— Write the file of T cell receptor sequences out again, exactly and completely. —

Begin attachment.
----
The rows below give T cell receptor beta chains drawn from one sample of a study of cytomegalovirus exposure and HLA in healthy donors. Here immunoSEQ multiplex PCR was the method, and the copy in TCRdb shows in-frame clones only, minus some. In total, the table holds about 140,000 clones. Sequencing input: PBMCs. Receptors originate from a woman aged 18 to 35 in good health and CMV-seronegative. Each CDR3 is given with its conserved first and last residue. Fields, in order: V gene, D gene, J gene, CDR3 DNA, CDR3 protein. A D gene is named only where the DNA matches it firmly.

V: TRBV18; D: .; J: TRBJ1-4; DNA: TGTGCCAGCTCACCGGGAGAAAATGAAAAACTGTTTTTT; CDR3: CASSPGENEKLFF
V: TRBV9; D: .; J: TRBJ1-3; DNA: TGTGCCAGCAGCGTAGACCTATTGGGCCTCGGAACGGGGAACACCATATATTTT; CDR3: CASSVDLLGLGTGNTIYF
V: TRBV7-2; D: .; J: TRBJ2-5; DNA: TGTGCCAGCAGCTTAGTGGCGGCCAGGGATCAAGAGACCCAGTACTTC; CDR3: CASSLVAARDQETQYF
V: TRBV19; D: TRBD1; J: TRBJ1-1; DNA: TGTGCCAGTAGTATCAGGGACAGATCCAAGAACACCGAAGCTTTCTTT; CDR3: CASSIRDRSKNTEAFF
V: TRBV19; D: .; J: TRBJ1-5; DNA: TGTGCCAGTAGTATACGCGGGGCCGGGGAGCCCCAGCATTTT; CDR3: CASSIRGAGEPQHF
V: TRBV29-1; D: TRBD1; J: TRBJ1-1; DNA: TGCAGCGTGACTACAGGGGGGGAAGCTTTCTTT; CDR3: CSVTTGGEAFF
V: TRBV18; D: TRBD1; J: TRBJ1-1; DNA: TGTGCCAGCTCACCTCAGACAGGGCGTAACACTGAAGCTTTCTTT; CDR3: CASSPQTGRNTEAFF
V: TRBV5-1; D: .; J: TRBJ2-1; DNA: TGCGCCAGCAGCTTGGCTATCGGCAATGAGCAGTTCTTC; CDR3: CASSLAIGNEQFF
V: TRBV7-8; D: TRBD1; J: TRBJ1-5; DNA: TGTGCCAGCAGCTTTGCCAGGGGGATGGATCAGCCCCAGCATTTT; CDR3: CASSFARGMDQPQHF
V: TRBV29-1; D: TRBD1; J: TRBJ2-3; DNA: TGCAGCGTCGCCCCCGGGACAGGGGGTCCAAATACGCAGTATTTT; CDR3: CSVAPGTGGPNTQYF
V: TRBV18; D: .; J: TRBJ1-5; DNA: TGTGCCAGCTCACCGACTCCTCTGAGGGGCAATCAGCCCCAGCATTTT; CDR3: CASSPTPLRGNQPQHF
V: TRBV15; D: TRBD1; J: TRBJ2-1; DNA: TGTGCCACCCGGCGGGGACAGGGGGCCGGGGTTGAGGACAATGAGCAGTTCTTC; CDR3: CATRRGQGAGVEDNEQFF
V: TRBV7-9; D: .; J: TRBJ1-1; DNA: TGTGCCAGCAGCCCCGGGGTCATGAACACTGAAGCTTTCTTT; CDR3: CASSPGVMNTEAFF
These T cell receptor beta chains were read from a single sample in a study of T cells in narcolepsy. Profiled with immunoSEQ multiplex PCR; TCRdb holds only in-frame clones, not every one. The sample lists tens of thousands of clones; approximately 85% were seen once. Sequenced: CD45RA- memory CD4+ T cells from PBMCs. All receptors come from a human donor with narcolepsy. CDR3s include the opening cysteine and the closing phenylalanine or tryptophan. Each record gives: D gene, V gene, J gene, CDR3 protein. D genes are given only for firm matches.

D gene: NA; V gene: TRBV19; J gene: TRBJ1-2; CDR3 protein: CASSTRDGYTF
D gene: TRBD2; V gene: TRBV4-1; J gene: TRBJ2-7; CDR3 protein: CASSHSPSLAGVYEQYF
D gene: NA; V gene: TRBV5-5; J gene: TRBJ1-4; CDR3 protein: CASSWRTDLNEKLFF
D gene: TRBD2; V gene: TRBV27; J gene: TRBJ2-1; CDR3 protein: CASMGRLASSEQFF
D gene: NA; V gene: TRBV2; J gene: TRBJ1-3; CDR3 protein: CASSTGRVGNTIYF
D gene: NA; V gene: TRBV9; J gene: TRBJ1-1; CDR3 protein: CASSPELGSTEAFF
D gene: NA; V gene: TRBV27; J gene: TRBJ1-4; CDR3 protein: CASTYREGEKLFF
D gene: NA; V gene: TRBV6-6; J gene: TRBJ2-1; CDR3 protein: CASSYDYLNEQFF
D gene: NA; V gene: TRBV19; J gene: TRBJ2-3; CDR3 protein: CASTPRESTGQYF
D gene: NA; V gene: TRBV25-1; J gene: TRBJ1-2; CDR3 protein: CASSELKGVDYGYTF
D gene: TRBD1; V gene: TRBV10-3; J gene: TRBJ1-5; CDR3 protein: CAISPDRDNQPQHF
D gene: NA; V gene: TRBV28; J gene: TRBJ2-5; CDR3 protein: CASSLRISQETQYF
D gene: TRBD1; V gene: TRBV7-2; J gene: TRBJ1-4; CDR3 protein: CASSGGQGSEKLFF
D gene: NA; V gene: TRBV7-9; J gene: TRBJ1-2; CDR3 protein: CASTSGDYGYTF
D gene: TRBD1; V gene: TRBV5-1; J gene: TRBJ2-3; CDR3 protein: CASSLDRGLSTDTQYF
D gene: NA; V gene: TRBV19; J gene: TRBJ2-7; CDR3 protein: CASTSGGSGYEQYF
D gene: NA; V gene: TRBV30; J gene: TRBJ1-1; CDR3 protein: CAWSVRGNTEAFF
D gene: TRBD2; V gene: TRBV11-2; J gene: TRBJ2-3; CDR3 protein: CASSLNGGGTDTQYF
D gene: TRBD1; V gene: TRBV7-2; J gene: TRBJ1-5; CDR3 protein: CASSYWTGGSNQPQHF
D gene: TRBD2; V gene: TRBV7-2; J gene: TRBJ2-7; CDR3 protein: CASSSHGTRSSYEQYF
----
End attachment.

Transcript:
The rows below give T cell receptor beta chains drawn from one sample of a study of cytomegalovirus exposure and HLA in healthy donors. Here immunoSEQ multiplex PCR was the method, and the copy in TCRdb shows in-frame clones only, minus some. In total, the table holds about 140,000 clones. Sequencing input: PBMCs. Receptors originate from a woman aged 18 to 35 in good health and CMV-seronegative. Each CDR3 is given with its conserved first and last residue. Fields, in order: V gene, D gene, J gene, CDR3 DNA, CDR3 protein. A D gene is named only where the DNA matches it firmly.

V: TRBV18; D: .; J: TRBJ1-4; DNA: TGTGCCAGCTCACCGGGAGAAAATGAAAAACTGTTTTTT; CDR3: CASSPGENEKLFF
V: TRBV9; D: .; J: TRBJ1-3; DNA: TGTGCCAGCAGCGTAGACCTATTGGGCCTCGGAACGGGGAACACCATATATTTT; CDR3: CASSVDLLGLGTGNTIYF
V: TRBV7-2; D: .; J: TRBJ2-5; DNA: TGTGCCAGCAGCTTAGTGGCGGCCAGGGATCAAGAGACCCAGTACTTC; CDR3: CASSLVAARDQETQYF
V: TRBV19; D: TRBD1; J: TRBJ1-1; DNA: TGTGCCAGTAGTATCAGGGACAGATCCAAGAACACCGAAGCTTTCTTT; CDR3: CASSIRDRSKNTEAFF
V: TRBV19; D: .; J: TRBJ1-5; DNA: TGTGCCAGTAGTATACGCGGGGCCGGGGAGCCCCAGCATTTT; CDR3: CASSIRGAGEPQHF
V: TRBV29-1; D: TRBD1; J: TRBJ1-1; DNA: TGCAGCGTGACTACAGGGGGGGAAGCTTTCTTT; CDR3: CSVTTGGEAFF
V: TRBV18; D: TRBD1; J: TRBJ1-1; DNA: TGTGCCAGCTCACCTCAGACAGGGCGTAACACTGAAGCTTTCTTT; CDR3: CASSPQTGRNTEAFF
V: TRBV5-1; D: .; J: TRBJ2-1; DNA: TGCGCCAGCAGCTTGGCTATCGGCAATGAGCAGTTCTTC; CDR3: CASSLAIGNEQFF
V: TRBV7-8; D: TRBD1; J: TRBJ1-5; DNA: TGTGCCAGCAGCTTTGCCAGGGGGATGGATCAGCCCCAGCATTTT; CDR3: CASSFARGMDQPQHF
V: TRBV29-1; D: TRBD1; J: TRBJ2-3; DNA: TGCAGCGTCGCCCCCGGGACAGGGGGTCCAAATACGCAGTATTTT; CDR3: CSVAPGTGGPNTQYF
V: TRBV18; D: .; J: TRBJ1-5; DNA: TGTGCCAGCTCACCGACTCCTCTGAGGGGCAATCAGCCCCAGCATTTT; CDR3: CASSPTPLRGNQPQHF
V: TRBV15; D: TRBD1; J: TRBJ2-1; DNA: TGTGCCACCCGGCGGGGACAGGGGGCCGGGGTTGAGGACAATGAGCAGTTCTTC; CDR3: CATRRGQGAGVEDNEQFF
V: TRBV7-9; D: .; J: TRBJ1-1; DNA: TGTGCCAGCAGCCCCGGGGTCATGAACACTGAAGCTTTCTTT; CDR3: CASSPGVMNTEAFF
These T cell receptor beta chains were read from a single sample in a study of T cells in narcolepsy. Profiled with immunoSEQ multiplex PCR; TCRdb holds only in-frame clones, not every one. The sample lists tens of thousands of clones; approximately 85% were seen once. Sequenced: CD45RA- memory CD4+ T cells from PBMCs. All receptors come from a human donor with narcolepsy. CDR3s include the opening cysteine and the closing phenylalanine or tryptophan. Each record gives: D gene, V gene, J gene, CDR3 protein. D genes are given only for firm matches.

D gene: NA; V gene: TRBV19; J gene: TRBJ1-2; CDR3 protein: CASSTRDGYTF
D gene: TRBD2; V gene: TRBV4-1; J gene: TRBJ2-7; CDR3 protein: CASSHSPSLAGVYEQYF
D gene: NA; V gene: TRBV5-5; J gene: TRBJ1-4; CDR3 protein: CASSWRTDLNEKLFF
D gene: TRBD2; V gene: TRBV27; J gene: TRBJ2-1; CDR3 protein: CASMGRLASSEQFF
D gene: NA; V gene: TRBV2; J gene: TRBJ1-3; CDR3 protein: CASSTGRVGNTIYF
D gene: NA; V gene: TRBV9; J gene: TRBJ1-1; CDR3 protein: CASSPELGSTEAFF
D gene: NA; V gene: TRBV27; J gene: TRBJ1-4; CDR3 protein: CASTYREGEKLFF
D gene: NA; V gene: TRBV6-6; J gene: TRBJ2-1; CDR3 protein: CASSYDYLNEQFF
D gene: NA; V gene: TRBV19; J gene: TRBJ2-3; CDR3 protein: CASTPRESTGQYF
D gene: NA; V gene: TRBV25-1; J gene: TRBJ1-2; CDR3 protein: CASSELKGVDYGYTF
D gene: TRBD1; V gene: TRBV10-3; J gene: TRBJ1-5; CDR3 protein: CAISPDRDNQPQHF
D gene: NA; V gene: TRBV28; J gene: TRBJ2-5; CDR3 protein: CASSLRISQETQYF
D gene: TRBD1; V gene: TRBV7-2; J gene: TRBJ1-4; CDR3 protein: CASSGGQGSEKLFF
D gene: NA; V gene: TRBV7-9; J gene: TRBJ1-2; CDR3 protein: CASTSGDYGYTF
D gene: TRBD1; V gene: TRBV5-1; J gene: TRBJ2-3; CDR3 protein: CASSLDRGLSTDTQYF
D gene: NA; V gene: TRBV19; J gene: TRBJ2-7; CDR3 protein: CASTSGGSGYEQYF
D gene: NA; V gene: TRBV30; J gene: TRBJ1-1; CDR3 protein: CAWSVRGNTEAFF
D gene: TRBD2; V gene: TRBV11-2; J gene: TRBJ2-3; CDR3 protein: CASSLNGGGTDTQYF
D gene: TRBD1; V gene: TRBV7-2; J gene: TRBJ1-5; CDR3 protein: CASSYWTGGSNQPQHF
D gene: TRBD2; V gene: TRBV7-2; J gene: TRBJ2-7; CDR3 protein: CASSSHGTRSSYEQYF